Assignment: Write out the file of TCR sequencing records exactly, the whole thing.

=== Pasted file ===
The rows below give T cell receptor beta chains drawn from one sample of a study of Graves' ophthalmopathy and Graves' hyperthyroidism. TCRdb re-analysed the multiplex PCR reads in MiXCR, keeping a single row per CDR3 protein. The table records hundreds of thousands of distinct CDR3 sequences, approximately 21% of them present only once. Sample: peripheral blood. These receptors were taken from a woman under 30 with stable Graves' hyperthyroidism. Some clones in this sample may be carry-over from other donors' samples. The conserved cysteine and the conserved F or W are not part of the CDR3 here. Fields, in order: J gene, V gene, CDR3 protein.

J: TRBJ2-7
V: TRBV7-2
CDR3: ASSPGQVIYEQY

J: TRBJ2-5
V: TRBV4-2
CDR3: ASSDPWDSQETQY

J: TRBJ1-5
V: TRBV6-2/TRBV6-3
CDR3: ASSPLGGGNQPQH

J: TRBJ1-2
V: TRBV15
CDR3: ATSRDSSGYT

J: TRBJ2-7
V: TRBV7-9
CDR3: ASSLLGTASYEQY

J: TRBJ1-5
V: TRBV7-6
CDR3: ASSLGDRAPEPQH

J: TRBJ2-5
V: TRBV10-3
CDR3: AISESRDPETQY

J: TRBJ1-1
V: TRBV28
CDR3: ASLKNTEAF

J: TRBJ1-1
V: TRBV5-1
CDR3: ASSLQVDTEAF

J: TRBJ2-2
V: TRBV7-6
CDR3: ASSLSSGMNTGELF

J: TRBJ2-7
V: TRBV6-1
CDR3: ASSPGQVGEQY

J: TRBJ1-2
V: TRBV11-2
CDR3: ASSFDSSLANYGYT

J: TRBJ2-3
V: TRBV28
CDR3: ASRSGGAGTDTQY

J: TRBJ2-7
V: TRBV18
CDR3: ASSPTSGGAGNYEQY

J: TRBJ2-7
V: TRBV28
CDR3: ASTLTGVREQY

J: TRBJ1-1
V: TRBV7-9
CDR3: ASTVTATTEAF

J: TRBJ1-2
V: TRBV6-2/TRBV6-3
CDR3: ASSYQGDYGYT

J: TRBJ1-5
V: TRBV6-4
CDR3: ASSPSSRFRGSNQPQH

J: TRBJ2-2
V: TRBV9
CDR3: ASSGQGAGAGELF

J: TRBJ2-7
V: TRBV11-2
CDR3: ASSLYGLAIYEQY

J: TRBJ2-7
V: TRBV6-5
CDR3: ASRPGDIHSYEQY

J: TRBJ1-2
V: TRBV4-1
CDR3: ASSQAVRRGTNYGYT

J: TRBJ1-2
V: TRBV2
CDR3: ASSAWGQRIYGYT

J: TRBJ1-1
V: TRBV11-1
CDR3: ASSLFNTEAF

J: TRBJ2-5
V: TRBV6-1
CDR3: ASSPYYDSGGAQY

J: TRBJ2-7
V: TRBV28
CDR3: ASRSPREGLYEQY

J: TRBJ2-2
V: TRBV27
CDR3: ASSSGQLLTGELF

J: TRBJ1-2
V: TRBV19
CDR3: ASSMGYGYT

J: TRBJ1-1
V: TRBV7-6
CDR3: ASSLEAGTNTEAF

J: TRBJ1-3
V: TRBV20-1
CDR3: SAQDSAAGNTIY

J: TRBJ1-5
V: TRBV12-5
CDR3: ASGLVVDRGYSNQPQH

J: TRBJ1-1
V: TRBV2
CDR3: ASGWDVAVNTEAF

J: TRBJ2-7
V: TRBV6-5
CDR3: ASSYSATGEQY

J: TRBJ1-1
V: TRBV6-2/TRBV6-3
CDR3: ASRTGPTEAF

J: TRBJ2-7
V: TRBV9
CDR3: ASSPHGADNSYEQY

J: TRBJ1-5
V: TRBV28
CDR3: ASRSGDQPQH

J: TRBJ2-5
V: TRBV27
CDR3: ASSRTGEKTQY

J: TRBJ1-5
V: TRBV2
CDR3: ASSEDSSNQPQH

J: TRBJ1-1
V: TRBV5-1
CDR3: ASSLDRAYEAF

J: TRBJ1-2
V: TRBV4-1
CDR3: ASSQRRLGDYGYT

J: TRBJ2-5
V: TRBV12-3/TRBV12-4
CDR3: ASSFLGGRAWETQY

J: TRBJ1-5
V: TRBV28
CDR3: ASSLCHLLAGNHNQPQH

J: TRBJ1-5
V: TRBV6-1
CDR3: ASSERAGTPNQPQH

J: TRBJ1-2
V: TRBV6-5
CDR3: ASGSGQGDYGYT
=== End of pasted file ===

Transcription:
The rows below give T cell receptor beta chains drawn from one sample of a study of Graves' ophthalmopathy and Graves' hyperthyroidism. TCRdb re-analysed the multiplex PCR reads in MiXCR, keeping a single row per CDR3 protein. The table records hundreds of thousands of distinct CDR3 sequences, approximately 21% of them present only once. Sample: peripheral blood. These receptors were taken from a woman under 30 with stable Graves' hyperthyroidism. Some clones in this sample may be carry-over from other donors' samples. The conserved cysteine and the conserved F or W are not part of the CDR3 here. Fields, in order: J gene, V gene, CDR3 protein.

J: TRBJ2-7
V: TRBV7-2
CDR3: ASSPGQVIYEQY

J: TRBJ2-5
V: TRBV4-2
CDR3: ASSDPWDSQETQY

J: TRBJ1-5
V: TRBV6-2/TRBV6-3
CDR3: ASSPLGGGNQPQH

J: TRBJ1-2
V: TRBV15
CDR3: ATSRDSSGYT

J: TRBJ2-7
V: TRBV7-9
CDR3: ASSLLGTASYEQY

J: TRBJ1-5
V: TRBV7-6
CDR3: ASSLGDRAPEPQH

J: TRBJ2-5
V: TRBV10-3
CDR3: AISESRDPETQY

J: TRBJ1-1
V: TRBV28
CDR3: ASLKNTEAF

J: TRBJ1-1
V: TRBV5-1
CDR3: ASSLQVDTEAF

J: TRBJ2-2
V: TRBV7-6
CDR3: ASSLSSGMNTGELF

J: TRBJ2-7
V: TRBV6-1
CDR3: ASSPGQVGEQY

J: TRBJ1-2
V: TRBV11-2
CDR3: ASSFDSSLANYGYT

J: TRBJ2-3
V: TRBV28
CDR3: ASRSGGAGTDTQY

J: TRBJ2-7
V: TRBV18
CDR3: ASSPTSGGAGNYEQY

J: TRBJ2-7
V: TRBV28
CDR3: ASTLTGVREQY

J: TRBJ1-1
V: TRBV7-9
CDR3: ASTVTATTEAF

J: TRBJ1-2
V: TRBV6-2/TRBV6-3
CDR3: ASSYQGDYGYT

J: TRBJ1-5
V: TRBV6-4
CDR3: ASSPSSRFRGSNQPQH

J: TRBJ2-2
V: TRBV9
CDR3: ASSGQGAGAGELF

J: TRBJ2-7
V: TRBV11-2
CDR3: ASSLYGLAIYEQY

J: TRBJ2-7
V: TRBV6-5
CDR3: ASRPGDIHSYEQY

J: TRBJ1-2
V: TRBV4-1
CDR3: ASSQAVRRGTNYGYT

J: TRBJ1-2
V: TRBV2
CDR3: ASSAWGQRIYGYT

J: TRBJ1-1
V: TRBV11-1
CDR3: ASSLFNTEAF

J: TRBJ2-5
V: TRBV6-1
CDR3: ASSPYYDSGGAQY

J: TRBJ2-7
V: TRBV28
CDR3: ASRSPREGLYEQY

J: TRBJ2-2
V: TRBV27
CDR3: ASSSGQLLTGELF

J: TRBJ1-2
V: TRBV19
CDR3: ASSMGYGYT

J: TRBJ1-1
V: TRBV7-6
CDR3: ASSLEAGTNTEAF

J: TRBJ1-3
V: TRBV20-1
CDR3: SAQDSAAGNTIY

J: TRBJ1-5
V: TRBV12-5
CDR3: ASGLVVDRGYSNQPQH

J: TRBJ1-1
V: TRBV2
CDR3: ASGWDVAVNTEAF

J: TRBJ2-7
V: TRBV6-5
CDR3: ASSYSATGEQY

J: TRBJ1-1
V: TRBV6-2/TRBV6-3
CDR3: ASRTGPTEAF

J: TRBJ2-7
V: TRBV9
CDR3: ASSPHGADNSYEQY

J: TRBJ1-5
V: TRBV28
CDR3: ASRSGDQPQH

J: TRBJ2-5
V: TRBV27
CDR3: ASSRTGEKTQY

J: TRBJ1-5
V: TRBV2
CDR3: ASSEDSSNQPQH

J: TRBJ1-1
V: TRBV5-1
CDR3: ASSLDRAYEAF

J: TRBJ1-2
V: TRBV4-1
CDR3: ASSQRRLGDYGYT

J: TRBJ2-5
V: TRBV12-3/TRBV12-4
CDR3: ASSFLGGRAWETQY

J: TRBJ1-5
V: TRBV28
CDR3: ASSLCHLLAGNHNQPQH

J: TRBJ1-5
V: TRBV6-1
CDR3: ASSERAGTPNQPQH

J: TRBJ1-2
V: TRBV6-5
CDR3: ASGSGQGDYGYT